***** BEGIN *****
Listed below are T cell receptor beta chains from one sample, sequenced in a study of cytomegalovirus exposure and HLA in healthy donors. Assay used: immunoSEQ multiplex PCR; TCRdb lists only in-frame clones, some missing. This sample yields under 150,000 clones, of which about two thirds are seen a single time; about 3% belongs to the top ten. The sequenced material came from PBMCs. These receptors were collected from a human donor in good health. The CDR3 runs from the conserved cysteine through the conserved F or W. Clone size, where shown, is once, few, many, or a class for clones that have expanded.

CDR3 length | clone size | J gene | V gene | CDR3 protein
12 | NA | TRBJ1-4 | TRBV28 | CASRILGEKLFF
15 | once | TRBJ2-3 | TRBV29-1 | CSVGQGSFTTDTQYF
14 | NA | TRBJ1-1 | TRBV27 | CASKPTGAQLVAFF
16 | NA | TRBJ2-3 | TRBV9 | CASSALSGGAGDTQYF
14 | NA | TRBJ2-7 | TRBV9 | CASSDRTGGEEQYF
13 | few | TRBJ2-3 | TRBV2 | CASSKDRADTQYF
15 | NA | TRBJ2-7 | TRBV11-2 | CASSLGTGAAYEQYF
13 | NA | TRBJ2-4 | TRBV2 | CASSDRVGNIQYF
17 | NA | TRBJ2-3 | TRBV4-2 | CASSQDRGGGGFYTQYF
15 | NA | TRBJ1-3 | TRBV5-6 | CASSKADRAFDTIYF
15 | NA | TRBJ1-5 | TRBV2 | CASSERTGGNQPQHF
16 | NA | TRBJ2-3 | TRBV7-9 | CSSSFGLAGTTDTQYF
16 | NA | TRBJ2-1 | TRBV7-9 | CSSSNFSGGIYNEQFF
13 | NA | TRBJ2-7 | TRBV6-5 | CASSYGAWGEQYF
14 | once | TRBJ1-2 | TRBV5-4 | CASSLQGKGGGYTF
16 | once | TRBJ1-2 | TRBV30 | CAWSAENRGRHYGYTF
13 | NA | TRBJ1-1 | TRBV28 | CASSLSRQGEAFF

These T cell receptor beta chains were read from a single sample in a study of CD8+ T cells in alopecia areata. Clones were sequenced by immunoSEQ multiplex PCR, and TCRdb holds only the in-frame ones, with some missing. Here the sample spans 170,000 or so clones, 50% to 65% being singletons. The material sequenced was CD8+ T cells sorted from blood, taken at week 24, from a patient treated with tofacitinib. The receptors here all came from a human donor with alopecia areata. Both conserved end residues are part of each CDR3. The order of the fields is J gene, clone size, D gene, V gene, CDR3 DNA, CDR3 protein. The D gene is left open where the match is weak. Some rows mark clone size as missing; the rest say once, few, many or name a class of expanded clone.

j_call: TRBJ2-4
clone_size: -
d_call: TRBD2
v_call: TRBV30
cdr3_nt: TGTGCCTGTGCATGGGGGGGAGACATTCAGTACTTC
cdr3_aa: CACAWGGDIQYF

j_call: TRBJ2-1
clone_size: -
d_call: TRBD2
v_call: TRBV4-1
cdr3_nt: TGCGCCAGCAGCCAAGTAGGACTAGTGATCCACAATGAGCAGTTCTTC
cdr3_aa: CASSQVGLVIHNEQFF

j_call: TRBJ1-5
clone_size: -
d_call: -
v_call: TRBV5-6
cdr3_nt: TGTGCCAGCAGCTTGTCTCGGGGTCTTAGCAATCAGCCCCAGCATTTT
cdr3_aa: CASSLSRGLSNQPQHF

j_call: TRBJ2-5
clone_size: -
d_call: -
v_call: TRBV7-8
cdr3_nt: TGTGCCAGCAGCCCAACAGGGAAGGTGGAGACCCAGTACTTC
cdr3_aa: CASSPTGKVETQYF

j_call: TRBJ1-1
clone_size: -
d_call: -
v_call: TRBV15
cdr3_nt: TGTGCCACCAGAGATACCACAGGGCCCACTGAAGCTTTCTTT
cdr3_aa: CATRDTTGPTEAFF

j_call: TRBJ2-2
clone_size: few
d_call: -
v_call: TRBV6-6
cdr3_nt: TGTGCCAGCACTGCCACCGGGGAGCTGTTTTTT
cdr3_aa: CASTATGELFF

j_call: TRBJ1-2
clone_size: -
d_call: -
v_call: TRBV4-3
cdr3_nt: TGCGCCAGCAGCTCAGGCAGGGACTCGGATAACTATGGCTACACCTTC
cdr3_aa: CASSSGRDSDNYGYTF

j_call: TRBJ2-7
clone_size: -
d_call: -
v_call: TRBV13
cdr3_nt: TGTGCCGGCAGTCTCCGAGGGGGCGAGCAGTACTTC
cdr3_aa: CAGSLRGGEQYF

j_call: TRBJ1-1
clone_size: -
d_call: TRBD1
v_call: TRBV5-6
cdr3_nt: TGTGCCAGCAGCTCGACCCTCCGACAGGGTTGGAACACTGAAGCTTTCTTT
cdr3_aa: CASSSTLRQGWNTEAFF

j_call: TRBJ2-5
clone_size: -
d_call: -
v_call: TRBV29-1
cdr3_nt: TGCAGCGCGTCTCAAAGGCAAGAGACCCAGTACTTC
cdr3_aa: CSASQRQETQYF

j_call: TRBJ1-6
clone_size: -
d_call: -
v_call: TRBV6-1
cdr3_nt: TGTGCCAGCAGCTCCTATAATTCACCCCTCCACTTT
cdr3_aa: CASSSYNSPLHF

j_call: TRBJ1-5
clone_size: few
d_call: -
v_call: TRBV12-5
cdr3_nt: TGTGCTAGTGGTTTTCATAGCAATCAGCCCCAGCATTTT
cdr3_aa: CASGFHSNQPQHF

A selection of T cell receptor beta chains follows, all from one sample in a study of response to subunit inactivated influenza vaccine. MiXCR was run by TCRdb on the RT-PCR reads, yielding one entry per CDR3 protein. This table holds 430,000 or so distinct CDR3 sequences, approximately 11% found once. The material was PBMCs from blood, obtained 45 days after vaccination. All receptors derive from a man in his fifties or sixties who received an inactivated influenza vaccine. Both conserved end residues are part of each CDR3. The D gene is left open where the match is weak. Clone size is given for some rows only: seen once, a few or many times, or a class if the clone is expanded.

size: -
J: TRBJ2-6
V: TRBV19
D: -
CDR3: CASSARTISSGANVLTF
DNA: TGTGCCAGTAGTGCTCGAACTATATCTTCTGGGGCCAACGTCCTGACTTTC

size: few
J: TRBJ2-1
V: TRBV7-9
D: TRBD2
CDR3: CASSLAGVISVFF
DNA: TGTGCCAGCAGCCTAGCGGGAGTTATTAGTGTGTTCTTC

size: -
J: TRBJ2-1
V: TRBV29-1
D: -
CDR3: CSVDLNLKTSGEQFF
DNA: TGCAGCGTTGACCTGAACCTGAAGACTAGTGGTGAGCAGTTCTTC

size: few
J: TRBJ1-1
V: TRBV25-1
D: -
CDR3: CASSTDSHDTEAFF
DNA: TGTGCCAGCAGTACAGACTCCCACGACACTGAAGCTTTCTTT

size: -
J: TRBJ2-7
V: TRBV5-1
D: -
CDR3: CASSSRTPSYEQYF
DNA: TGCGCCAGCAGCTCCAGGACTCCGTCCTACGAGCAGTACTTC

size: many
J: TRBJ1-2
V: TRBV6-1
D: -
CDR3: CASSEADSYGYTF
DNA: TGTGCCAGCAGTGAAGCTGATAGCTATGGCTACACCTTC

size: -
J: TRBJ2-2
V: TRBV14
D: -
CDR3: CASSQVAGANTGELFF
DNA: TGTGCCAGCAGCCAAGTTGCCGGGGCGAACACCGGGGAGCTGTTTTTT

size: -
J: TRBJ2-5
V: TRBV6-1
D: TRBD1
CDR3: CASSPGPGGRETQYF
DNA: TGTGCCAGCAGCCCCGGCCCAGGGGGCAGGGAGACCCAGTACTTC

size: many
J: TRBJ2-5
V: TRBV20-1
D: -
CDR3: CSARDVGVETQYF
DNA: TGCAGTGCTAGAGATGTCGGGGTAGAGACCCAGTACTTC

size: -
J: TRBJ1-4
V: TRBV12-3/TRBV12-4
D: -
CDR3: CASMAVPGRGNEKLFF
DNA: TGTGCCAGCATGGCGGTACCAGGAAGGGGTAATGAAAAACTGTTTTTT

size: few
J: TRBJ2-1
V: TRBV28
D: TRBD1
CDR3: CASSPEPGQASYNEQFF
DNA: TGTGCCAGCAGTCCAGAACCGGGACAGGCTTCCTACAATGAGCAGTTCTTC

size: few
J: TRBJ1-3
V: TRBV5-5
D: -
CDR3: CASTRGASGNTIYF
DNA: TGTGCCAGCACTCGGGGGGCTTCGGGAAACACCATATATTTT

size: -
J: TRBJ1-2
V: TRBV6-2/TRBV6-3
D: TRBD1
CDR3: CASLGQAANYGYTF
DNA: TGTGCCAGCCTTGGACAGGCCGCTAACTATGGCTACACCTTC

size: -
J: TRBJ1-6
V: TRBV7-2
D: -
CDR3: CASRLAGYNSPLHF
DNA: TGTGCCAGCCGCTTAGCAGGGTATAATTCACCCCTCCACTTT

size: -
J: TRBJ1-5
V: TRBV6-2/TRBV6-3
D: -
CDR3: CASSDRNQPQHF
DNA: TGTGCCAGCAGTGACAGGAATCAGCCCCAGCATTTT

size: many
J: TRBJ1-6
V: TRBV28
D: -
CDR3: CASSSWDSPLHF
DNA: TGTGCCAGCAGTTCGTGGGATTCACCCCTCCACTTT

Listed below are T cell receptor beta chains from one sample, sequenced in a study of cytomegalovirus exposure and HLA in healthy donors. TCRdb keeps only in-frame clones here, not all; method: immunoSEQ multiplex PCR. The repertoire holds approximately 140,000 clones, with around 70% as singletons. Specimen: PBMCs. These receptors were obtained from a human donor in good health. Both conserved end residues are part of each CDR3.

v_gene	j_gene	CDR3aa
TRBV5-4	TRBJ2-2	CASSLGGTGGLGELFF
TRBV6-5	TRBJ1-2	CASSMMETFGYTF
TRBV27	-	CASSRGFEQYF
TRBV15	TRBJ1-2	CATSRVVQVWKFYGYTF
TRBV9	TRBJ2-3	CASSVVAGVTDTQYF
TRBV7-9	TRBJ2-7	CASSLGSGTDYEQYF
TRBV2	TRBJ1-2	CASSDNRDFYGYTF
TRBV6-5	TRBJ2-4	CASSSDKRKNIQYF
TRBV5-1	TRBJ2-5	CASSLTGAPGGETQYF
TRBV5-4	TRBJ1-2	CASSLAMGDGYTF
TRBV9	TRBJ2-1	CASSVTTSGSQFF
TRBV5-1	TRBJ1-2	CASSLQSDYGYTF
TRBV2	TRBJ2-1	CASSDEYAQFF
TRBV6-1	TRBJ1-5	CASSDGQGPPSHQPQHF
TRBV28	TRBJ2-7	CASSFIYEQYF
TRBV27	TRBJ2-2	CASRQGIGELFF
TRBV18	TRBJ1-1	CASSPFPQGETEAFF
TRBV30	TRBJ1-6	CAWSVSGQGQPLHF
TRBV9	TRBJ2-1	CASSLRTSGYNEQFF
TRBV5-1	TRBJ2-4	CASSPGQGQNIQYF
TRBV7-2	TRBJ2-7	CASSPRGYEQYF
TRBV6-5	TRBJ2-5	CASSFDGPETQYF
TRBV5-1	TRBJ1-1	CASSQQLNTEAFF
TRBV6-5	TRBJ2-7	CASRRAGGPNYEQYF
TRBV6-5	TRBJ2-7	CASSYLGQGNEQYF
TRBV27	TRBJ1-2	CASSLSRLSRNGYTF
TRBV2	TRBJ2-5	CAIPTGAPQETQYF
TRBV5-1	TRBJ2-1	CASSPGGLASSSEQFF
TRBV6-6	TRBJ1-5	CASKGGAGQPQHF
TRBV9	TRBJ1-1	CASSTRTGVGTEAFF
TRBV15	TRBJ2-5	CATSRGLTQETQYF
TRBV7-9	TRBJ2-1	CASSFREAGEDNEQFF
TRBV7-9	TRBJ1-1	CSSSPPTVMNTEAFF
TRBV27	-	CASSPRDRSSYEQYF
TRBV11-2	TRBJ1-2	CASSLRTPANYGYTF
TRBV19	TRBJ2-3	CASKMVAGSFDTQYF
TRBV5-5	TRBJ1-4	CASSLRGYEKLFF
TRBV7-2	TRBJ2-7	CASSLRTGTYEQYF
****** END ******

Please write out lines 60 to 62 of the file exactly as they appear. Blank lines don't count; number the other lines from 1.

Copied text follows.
v_call: TRBV4-3
cdr3_nt: TGCGCCAGCAGCTCAGGCAGGGACTCGGATAACTATGGCTACACCTTC
cdr3_aa: CASSSGRDSDNYGYTF